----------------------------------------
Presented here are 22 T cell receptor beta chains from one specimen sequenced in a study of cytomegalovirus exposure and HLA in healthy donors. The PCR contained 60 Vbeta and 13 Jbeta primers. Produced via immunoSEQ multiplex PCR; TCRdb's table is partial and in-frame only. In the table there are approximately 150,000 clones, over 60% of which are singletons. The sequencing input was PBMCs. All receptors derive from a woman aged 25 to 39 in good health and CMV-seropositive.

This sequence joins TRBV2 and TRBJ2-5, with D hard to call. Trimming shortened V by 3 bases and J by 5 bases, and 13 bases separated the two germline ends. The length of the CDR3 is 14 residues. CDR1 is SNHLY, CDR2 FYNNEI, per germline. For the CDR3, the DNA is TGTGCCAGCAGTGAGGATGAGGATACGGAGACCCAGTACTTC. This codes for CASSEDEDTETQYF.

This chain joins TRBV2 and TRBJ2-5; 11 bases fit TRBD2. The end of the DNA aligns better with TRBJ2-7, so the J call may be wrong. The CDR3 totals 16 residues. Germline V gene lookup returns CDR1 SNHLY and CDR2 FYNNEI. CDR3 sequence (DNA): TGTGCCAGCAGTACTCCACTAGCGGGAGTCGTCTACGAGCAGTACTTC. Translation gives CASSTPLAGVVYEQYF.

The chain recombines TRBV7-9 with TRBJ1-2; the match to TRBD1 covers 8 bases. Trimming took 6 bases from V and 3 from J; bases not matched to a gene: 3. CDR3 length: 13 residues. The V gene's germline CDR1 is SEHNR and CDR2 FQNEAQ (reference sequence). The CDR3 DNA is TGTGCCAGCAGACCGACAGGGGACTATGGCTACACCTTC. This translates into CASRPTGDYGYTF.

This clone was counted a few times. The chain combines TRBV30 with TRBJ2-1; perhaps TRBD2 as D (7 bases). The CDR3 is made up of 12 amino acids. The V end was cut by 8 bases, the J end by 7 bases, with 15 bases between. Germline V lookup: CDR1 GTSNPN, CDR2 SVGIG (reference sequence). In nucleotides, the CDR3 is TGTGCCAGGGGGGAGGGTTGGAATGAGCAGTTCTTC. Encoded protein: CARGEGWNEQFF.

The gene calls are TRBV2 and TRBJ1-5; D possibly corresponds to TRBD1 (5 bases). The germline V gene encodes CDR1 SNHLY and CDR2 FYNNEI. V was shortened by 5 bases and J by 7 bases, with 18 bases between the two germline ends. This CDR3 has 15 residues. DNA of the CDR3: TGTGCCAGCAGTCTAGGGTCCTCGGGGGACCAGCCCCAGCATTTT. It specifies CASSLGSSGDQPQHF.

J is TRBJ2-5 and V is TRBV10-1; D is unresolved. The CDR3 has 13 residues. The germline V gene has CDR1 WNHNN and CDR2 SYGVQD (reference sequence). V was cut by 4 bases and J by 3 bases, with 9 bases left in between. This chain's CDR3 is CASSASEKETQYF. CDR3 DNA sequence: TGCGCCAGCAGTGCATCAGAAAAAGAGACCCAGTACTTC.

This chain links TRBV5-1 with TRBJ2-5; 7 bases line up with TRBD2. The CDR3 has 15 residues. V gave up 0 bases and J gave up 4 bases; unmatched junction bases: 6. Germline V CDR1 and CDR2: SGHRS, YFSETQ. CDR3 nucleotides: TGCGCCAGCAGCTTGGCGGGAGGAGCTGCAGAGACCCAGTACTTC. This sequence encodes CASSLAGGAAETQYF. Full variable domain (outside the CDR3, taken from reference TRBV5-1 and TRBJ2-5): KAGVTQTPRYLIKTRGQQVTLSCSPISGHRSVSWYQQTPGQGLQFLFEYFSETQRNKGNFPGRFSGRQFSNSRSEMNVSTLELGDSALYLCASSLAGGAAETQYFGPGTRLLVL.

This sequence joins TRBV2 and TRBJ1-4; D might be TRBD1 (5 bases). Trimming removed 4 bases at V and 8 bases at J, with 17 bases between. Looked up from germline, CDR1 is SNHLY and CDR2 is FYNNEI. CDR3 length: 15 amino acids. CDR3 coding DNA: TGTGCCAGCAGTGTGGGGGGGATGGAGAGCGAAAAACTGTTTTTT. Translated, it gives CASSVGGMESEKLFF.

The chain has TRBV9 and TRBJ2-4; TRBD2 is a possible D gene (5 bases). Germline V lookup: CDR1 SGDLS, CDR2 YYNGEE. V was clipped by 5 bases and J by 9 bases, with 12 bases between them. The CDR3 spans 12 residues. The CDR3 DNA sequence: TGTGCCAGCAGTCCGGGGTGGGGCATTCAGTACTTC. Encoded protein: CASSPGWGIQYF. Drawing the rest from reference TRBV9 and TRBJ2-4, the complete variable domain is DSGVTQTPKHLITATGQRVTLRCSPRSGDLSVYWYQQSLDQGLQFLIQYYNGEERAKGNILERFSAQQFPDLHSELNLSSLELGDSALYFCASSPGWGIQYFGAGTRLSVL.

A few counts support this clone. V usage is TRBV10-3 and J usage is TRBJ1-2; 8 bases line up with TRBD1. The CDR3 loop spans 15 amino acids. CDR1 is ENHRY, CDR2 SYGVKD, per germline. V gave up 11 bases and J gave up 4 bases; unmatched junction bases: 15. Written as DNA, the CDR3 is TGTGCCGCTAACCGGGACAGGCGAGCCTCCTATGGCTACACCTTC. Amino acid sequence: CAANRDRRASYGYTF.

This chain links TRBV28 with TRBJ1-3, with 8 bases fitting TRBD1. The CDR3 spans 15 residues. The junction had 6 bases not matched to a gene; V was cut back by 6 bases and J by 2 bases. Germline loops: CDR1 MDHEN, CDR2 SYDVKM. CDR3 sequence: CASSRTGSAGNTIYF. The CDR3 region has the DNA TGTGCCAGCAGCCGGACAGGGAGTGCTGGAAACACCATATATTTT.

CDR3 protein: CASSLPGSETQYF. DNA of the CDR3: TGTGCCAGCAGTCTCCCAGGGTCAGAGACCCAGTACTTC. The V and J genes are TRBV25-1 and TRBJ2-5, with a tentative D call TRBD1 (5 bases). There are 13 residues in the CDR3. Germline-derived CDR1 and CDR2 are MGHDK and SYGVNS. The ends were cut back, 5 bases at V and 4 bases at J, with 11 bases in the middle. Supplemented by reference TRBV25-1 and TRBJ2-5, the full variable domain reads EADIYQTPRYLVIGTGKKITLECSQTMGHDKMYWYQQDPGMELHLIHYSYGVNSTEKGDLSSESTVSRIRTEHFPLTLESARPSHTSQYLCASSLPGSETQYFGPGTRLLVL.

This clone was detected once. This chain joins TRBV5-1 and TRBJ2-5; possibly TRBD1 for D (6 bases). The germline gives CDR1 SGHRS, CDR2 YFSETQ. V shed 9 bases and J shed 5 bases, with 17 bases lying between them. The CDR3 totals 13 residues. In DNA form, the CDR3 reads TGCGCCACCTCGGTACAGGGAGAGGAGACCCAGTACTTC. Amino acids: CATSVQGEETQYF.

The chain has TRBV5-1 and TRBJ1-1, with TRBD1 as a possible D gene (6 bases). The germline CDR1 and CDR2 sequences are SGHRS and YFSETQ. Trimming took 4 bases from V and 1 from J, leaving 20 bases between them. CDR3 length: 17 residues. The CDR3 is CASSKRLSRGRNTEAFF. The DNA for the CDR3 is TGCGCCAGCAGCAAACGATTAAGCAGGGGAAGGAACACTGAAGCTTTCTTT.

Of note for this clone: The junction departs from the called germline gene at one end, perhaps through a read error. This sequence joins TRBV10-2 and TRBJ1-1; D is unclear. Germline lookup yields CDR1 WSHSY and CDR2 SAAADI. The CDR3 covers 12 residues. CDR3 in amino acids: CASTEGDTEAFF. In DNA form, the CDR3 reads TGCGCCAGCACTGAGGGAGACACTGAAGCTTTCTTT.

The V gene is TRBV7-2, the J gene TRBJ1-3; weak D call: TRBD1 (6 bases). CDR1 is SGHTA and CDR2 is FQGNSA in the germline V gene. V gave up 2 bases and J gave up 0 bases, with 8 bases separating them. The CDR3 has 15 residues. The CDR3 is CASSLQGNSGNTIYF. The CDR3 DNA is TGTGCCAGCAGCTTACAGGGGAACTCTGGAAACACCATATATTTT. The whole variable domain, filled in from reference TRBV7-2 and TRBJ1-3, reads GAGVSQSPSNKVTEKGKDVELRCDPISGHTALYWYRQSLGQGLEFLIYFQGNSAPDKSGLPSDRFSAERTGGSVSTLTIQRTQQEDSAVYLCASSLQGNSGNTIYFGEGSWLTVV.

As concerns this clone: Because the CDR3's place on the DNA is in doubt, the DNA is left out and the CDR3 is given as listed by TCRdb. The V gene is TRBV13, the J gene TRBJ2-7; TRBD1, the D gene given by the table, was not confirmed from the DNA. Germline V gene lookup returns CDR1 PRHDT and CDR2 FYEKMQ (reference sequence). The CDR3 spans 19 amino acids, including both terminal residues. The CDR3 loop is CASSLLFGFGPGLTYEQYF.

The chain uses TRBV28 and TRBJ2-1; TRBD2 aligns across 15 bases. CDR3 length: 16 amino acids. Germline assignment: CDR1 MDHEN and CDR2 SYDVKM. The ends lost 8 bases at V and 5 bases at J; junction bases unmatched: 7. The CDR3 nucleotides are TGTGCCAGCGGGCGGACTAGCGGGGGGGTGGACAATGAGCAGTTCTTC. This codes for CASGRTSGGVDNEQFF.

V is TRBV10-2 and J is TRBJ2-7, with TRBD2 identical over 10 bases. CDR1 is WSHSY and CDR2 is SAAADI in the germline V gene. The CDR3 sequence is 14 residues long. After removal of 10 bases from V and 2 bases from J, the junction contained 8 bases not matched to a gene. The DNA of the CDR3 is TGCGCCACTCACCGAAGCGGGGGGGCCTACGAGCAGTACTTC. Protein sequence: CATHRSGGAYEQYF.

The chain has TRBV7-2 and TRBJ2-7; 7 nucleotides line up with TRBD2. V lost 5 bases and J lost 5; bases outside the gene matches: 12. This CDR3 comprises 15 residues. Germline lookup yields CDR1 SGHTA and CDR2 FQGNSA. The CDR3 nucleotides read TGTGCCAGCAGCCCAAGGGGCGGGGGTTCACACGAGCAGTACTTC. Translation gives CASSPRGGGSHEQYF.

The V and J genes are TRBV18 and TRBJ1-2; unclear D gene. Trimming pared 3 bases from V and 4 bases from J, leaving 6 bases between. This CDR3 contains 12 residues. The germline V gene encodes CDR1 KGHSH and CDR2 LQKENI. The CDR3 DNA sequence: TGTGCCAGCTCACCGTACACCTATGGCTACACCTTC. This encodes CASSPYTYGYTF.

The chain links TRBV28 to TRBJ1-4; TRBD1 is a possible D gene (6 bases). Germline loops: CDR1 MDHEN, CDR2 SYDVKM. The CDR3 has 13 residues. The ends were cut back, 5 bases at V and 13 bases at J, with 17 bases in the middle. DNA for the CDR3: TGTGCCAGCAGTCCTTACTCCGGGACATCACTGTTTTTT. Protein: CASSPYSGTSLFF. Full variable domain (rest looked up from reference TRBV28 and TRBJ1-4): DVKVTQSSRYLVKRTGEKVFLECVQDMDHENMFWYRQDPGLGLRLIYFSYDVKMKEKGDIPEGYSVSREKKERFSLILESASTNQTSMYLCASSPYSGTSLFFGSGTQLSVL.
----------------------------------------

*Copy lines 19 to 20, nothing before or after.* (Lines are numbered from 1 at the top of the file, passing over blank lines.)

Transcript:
The chain uses TRBV28 and TRBJ2-1; TRBD2 aligns across 15 bases. CDR3 length: 16 amino acids. Germline assignment: CDR1 MDHEN and CDR2 SYDVKM. The ends lost 8 bases at V and 5 bases at J; junction bases unmatched: 7. The CDR3 nucleotides are TGTGCCAGCGGGCGGACTAGCGGGGGGGTGGACAATGAGCAGTTCTTC. This codes for CASGRTSGGVDNEQFF.

V is TRBV10-2 and J is TRBJ2-7, with TRBD2 identical over 10 bases. CDR1 is WSHSY and CDR2 is SAAADI in the germline V gene. The CDR3 sequence is 14 residues long. After removal of 10 bases from V and 2 bases from J, the junction contained 8 bases not matched to a gene. The DNA of the CDR3 is TGCGCCACTCACCGAAGCGGGGGGGCCTACGAGCAGTACTTC. Protein sequence: CATHRSGGAYEQYF.